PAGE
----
First, un­screw the cap on the han­dle. It cov­ers a brass nut that se­cures the han­dle to the main axle. Re­move the cap and place it and its screw to­gether on the towel. The main axle is re­verse threaded, so turn the nut clock­wise to re­move it. Then re­move the han­dle, fol­lowed by the flat spring or ten­sion bush­ing. Place them to­gether, as well.

Re­move the star drag assem­bly by turn­ing it clock­wise. There are a num­ber of wash­ers and bush­ings be­neath the star knob. Keep them to­gether in the or­der of their re­moval. Re­move the spool ten­sioner knob if nec­es­sary.

Re­move the four small screws that hold the side­plate to the frame. Gen­tly pry the side­plate free with a flat­head screw­driver and re­move the side­plate to ex­pose the clock­work.

On the main axle are, from top to bot­tom, a shielded main bear­ing that sits atop the anti-re­verse roller bear­ing, which fits over a stain­less steel bush­ing, which sits on a stain­less steel washer. Place them in or­der, and re­mem­ber which side of the roller bear­ing faces up.

The op­po­site side­plate con­tains the spool brake mech­a­nism. The man­ner in which it sep­a­rates from the frame de­pends brand. The side­plate for the Quan­tum Oc­tane comes off with a slight down­ward twist. Pulling out the spool re­leases the spool drive gear in the clock­work, which al­lows you to re­move the gear and the main drive.

The worm gear was clean, so I left it in place.

With cot­ton swabs soaked in al­co­hol, mop out all the old grease and oil from the frame and the link­ages. Even though it might look clean, you can run a fin­ger­tip across the parts and pick up all kinds of grit. Grit and clock­work are mor­tal en­e­mies.

I sprayed the brass gears with gun sol­vent and scrubbed them shiny with a tooth­brush.

Ev­ery­thing was in pretty good shape ex­cept the main bear­ing and roller bear­ing. The ac­tual bear­ings were un­dam­aged, but the in­ner di­am­e­ter of the bear­ing was rusted. I re­moved as much as pos­si­ble with the tooth­brush and gun cleaner, and then scrubbed off the rest with 000 steel wool.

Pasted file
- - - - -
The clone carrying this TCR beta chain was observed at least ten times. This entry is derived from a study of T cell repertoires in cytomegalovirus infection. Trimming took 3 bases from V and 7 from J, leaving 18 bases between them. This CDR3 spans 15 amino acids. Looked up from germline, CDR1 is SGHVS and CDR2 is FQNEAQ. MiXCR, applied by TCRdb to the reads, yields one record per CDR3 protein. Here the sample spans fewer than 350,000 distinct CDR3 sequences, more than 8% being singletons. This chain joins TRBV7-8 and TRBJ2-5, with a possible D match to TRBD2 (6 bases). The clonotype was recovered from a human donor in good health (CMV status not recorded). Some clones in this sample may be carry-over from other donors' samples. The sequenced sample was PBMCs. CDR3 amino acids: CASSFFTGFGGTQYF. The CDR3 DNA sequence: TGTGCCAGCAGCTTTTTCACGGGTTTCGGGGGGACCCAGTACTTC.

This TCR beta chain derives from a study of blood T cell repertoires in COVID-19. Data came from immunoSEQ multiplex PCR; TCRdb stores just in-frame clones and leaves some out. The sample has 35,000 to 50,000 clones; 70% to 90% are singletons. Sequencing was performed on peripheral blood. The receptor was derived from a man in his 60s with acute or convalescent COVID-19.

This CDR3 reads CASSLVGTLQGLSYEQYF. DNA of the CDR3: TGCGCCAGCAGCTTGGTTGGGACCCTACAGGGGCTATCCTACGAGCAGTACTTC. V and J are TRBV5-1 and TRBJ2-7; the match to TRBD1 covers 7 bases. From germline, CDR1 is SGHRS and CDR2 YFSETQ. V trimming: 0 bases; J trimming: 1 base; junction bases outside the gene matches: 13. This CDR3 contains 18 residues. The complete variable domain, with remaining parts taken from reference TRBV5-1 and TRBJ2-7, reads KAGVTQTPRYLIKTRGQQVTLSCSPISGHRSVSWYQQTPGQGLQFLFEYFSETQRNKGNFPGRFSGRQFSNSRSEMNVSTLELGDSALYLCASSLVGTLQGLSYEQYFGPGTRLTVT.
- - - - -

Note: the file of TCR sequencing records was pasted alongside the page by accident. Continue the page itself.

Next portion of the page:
I did like­wise to the cor­roded metal parts of the roller bear­ing. and also to the main axle.

I ap­plied Penn reel grease to the brass gears and in­stalled them. I also greased the white plas­tic gears.

I ap­plied two drops of oil to the main bear­ing and roller bear­ing, and also a drop on the spool bear­ing. I also ap­plied light drops of oil to all link­age joints.

It went to­gether eas­ily, thank­fully with no parts left unin­stalled. It’s smoother and qui­eter than when it was new.

The spin­ning reel is up and run­ning, too, but it was a more com­pli­cated project. Ev­i­dently it spent more time un­der­wa­ter be­cause its bear­ings were rusted and in­ert. Due to a pre­vi­ous en­counter of this na­ture, I keep a var­ied and ver­sa­tile sup­ply of bear­ings on hand. They are Boca Bear­ings, and they are bet­ter than the fac­tory orig­i­nals.

Arkansas Demo­crat-Gazette/BRYAN HENDRICKS

Af­ter clean­ing, a small amount of high-qual­ity reel grease on all gears will en­sure smooth op­er­a­tion.

Arkansas Demo­crat-Gazette/BRYAN HENDRICKS

Re­plac­ing bear­ings is some­times nec­es­sary to re­ha­bil­i­tate badly cor­roded spin­ning reels.